Once past St Giles Circus the line of shops peters out and the road narrows. A few minutes later Charles stops under a street-­lamp before turning, rather less confidently this time, down a dingy side lane. It’s unlit, with alleys branching off left and right. He stands for a moment, allowing his eyes to adjust to the dark, and wonders if he should have hired one of those boys after all. He rates his chances well enough against a lone footpad, but for a year or more this part of London has been notorious for a spate of garrotting attacks, and the men who use these miserable backwaters for cover ply that trade in threes and fours. No-­one but a fool or a foreigner would venture willingly into such a maze of dilapidated houses, seeming blind and yet teeming behind, as Charles well knows, with a desperate human detritus that has no choice but to call the vile haunts of Tom-­All-­Alone’s home. Even the fog seems more malevolent here. It funnels down from the main thoroughfare, and eddies ghostily into archways and casements. Charles takes a deep breath and starts off again, his ears suddenly attentive to the whispers and creakings of the crumbling tenements on either side. Half a dozen times in as many months the ground round here has been shaken by a sudden crash as one of these structures has subsided, throwing a tower of dust into the dirty London sky. The last was barely three weeks before, and when the scavengers moved in to rake the wreckage they found more than two dozen bodies—­men, women, and children—­huddled together for warmth half naked, in a room less than fifteen feet square.

The farther Charles goes, the thicker the fog becomes, and once or twice he thinks he sees darker shapes and shadows loom and then retreat before him—­if they are men they do not show themselves, leaving his agitated imagination oppressed by phantasms. But only too horribly real is the sound of the fever cart, creaking its own slow way through the narrow alleys somewhere nearby, the cries of warning smothered in the dead air. He’s more relieved than he’ll admit to turn a bend in the alley and see the entrance to a low covered way, with a solitary lamp looming at the farther end. He ducks his head and starts along the tunnel, though not without at least one anxious glance behind: If ever there was a place precisely adapted for thieves to waylay the unwary, then this is surely it. The walls are running with moisture that drips into pools on the floor and slides in runnels down the back of his neck, and he wishes, not for the first time, that he’d been firmer with the cat. He quickens his step, but the farther he goes, the more he becomes aware of an all-­too-­familiar sickly reek. When he comes out into the open it’s to an iron railing and a choked and ruined burial-­ground, crowded in on all sides by half-­derelict buildings, the gravestones all but level with the first-­floor windows, where here and there a dim light still seeps through the cracked and patched-­up panes. The gate is standing open, and there are bull-­dog lanterns on the far left side, close by what looks like the twisted stump of a stunted yew tree.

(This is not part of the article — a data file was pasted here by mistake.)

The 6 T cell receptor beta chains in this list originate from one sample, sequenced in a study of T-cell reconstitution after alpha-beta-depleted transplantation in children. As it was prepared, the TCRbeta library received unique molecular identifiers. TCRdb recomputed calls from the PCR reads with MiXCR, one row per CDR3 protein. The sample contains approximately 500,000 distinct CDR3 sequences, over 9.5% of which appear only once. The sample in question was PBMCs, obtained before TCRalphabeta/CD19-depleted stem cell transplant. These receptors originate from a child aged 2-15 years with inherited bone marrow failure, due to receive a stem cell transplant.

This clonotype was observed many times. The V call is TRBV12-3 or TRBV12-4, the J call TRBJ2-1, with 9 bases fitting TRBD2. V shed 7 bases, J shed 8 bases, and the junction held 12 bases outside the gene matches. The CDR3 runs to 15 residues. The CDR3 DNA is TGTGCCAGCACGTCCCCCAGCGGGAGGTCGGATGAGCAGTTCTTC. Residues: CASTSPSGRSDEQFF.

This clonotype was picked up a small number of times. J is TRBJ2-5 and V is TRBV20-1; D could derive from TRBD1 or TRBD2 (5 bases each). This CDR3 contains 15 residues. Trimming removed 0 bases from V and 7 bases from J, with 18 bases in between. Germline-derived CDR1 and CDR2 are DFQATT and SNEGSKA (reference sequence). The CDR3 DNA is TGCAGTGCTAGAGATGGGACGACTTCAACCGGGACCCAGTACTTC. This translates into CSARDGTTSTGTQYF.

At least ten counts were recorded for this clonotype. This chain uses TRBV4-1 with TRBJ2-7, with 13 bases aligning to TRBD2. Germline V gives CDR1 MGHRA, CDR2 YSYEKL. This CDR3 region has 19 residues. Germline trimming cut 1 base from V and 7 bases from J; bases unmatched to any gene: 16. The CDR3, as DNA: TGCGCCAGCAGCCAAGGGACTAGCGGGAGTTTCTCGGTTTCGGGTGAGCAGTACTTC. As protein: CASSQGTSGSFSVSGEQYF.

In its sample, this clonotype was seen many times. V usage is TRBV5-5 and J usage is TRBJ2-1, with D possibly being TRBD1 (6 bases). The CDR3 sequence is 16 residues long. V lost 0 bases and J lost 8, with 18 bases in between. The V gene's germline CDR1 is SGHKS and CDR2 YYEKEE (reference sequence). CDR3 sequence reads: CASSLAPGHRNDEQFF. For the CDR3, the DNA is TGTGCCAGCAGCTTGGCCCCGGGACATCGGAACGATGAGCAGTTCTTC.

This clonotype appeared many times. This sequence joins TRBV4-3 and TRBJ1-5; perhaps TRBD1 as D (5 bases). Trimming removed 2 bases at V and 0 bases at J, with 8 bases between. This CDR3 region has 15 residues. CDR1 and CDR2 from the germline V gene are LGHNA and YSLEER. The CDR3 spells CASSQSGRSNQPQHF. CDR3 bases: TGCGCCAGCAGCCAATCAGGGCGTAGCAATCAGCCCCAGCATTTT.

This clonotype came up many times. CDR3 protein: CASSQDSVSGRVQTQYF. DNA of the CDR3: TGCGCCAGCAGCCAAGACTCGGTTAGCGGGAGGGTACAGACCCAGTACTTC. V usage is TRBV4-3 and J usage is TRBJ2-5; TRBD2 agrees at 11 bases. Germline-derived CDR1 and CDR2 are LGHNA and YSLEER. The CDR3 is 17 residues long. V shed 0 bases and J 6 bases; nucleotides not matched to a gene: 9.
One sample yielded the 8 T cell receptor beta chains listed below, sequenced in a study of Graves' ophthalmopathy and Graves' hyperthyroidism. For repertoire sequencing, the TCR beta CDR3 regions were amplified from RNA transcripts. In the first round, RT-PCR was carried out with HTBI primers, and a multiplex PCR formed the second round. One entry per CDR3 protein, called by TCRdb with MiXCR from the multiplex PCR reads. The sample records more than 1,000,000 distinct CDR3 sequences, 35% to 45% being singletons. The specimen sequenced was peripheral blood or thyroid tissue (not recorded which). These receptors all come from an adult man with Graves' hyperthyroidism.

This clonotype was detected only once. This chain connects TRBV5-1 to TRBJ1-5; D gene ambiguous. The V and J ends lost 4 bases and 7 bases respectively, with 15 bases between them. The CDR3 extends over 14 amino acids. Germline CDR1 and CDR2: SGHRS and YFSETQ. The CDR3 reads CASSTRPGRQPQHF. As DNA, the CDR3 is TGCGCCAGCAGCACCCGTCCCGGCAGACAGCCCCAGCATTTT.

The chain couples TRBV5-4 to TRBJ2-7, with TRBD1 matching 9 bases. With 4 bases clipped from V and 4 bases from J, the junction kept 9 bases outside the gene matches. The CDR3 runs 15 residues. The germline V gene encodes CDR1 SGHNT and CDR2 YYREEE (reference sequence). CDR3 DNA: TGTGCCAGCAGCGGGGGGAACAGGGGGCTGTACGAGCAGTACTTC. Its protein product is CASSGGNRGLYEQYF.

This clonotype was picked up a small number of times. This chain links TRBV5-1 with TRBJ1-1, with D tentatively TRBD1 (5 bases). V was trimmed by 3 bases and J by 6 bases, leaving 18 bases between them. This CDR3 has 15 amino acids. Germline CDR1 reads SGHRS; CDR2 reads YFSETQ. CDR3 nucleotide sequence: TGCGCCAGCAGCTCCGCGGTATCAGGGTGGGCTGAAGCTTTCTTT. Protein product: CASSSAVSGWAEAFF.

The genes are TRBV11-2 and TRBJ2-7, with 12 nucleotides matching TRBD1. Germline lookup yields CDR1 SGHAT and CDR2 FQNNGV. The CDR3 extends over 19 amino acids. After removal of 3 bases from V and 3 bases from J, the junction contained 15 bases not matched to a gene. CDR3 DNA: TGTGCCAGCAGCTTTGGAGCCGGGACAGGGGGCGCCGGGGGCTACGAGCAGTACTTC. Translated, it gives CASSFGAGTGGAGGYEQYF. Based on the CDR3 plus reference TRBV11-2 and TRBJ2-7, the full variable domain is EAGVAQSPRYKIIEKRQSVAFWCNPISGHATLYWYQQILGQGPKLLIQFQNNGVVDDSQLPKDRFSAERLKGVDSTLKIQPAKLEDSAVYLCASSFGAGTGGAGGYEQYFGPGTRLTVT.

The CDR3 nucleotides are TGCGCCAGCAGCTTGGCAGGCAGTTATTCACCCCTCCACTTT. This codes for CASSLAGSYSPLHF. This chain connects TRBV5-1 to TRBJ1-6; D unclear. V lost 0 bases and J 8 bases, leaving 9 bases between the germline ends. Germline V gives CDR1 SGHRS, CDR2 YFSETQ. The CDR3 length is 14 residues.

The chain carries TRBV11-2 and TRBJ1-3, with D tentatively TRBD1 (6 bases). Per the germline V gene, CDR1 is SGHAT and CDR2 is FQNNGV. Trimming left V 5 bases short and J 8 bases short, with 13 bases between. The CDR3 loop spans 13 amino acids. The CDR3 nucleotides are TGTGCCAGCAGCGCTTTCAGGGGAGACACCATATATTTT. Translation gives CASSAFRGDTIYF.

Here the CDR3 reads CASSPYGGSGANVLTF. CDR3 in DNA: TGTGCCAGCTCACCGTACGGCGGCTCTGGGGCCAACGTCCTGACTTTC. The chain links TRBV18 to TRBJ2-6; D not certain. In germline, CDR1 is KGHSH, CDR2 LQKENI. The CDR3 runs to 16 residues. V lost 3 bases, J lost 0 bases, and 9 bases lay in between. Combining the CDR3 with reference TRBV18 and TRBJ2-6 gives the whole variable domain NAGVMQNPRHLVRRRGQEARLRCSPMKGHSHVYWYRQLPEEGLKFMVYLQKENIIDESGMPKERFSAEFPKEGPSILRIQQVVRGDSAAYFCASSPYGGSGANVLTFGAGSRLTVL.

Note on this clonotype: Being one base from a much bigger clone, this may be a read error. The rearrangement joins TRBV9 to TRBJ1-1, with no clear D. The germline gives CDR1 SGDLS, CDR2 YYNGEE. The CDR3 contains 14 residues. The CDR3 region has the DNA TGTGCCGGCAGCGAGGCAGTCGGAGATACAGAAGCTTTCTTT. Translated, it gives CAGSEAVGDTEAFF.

The police.

He can’t make out how many there are, but they’re expecting him, and one calls across in a voice he recognises. It’s Sam Wheeler—­Cockney chipper and as quick as ginger. They worked together for six months out of St Giles station-­house. It was Wheeler who’d taught Charles the ways of the London underworld, and Wheeler who’d been at his side the night Field first took him to Rats’ Castle and the rookeries.

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Customer Reviews

Average Rating 3.5
( 15 )
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Sort by: Showing all of 15 Customer Reviews
  • Anonymous

    Posted July 12, 2012

    Very well written!

    Although the Dickensonian language and subtle plot twists are sometimes challenging to follow, it is worth the effort.Besure to read the author's research information at the end.

    2 out of 2 people found this review helpful.

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  • Posted June 24, 2012

    Ms Shepherd has done her research well and she has created a Dic

    Ms Shepherd has done her research well and she has created a Dickens Victorian England. The storyline is well developed as are the characters The different narratives keep you guessing up until the end. I love Victorian London stories and this one is going on my favorites list. I would recommend this to all readers.Well done!

    2 out of 2 people found this review helpful.

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  • Posted June 5, 2012

    more from this reviewer

    So far so good!